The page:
Arts, Culture & Media

Giving Lebanon's Shia a political voice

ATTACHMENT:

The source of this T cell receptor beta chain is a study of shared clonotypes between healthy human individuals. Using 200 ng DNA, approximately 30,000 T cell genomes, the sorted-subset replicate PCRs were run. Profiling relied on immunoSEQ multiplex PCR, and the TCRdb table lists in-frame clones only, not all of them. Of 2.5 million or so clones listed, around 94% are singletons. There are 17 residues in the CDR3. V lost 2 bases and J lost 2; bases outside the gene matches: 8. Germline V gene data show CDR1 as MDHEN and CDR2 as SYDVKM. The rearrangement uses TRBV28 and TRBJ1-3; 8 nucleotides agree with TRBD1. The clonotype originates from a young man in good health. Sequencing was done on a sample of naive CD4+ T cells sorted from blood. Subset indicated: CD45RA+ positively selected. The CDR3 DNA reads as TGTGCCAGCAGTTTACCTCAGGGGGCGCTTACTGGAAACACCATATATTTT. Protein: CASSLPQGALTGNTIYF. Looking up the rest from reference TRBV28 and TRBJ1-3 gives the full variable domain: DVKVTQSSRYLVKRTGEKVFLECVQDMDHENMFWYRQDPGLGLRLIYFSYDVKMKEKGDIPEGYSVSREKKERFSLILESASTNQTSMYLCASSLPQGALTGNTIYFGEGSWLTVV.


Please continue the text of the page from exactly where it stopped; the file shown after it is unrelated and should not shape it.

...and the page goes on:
If Moussa al Sadr had been an athlete, he might've made a great basketball player. He's 6 feet tall and charismatic, and came from a long line of Shia clerics. Sadr moved to Lebanon in 1959 and he found his fellow Shia there were poor, illiterate and powerless. So he launched a program to give them health care, education, and a new spirit of political activism. This analyst says Moussa al Sadr was the Nelson Mandela of the Shia community in Lebanon and he came at a time when the system in Lebanon was discriminatory. At the time, Lebanon's Christians and Sunni Muslims dominated Lebanon's religious based political system. Sadr changed that in 1967 by helping shape a Shia council, and the council's creation helped cement the Shia's new political power, says the analyst. Sadr went on to found Lebanon's first true Shiite political party. He also created the movement's military wing at the start of Lebanon's civil war. the offshoot of the group later became Hezbollah. Despite that link, Sadr was a moderate and was opposed to Syria's rule by clergy and was active in dialogues. In 1978, Libya's dictator, Gaddafi, invited Sadr on a visit and Sadr never returned. Gaddafi says Sadr left Libya and flew to Italy, but the Italians say Sadr never arrived. This official says there's no doubt that Libya is responsible for Sadr's disappearance and formal charges at Libya have since been filed. It's unlikely much will come of the case and it's not clear what Gaddafi's motives would've been. There are other theories as well: Sadr was a vocal opponent of Israel but he also criticized the PLO. Whatever the reason for his disappearance, he's still a hero for Lebanon's Shia community.

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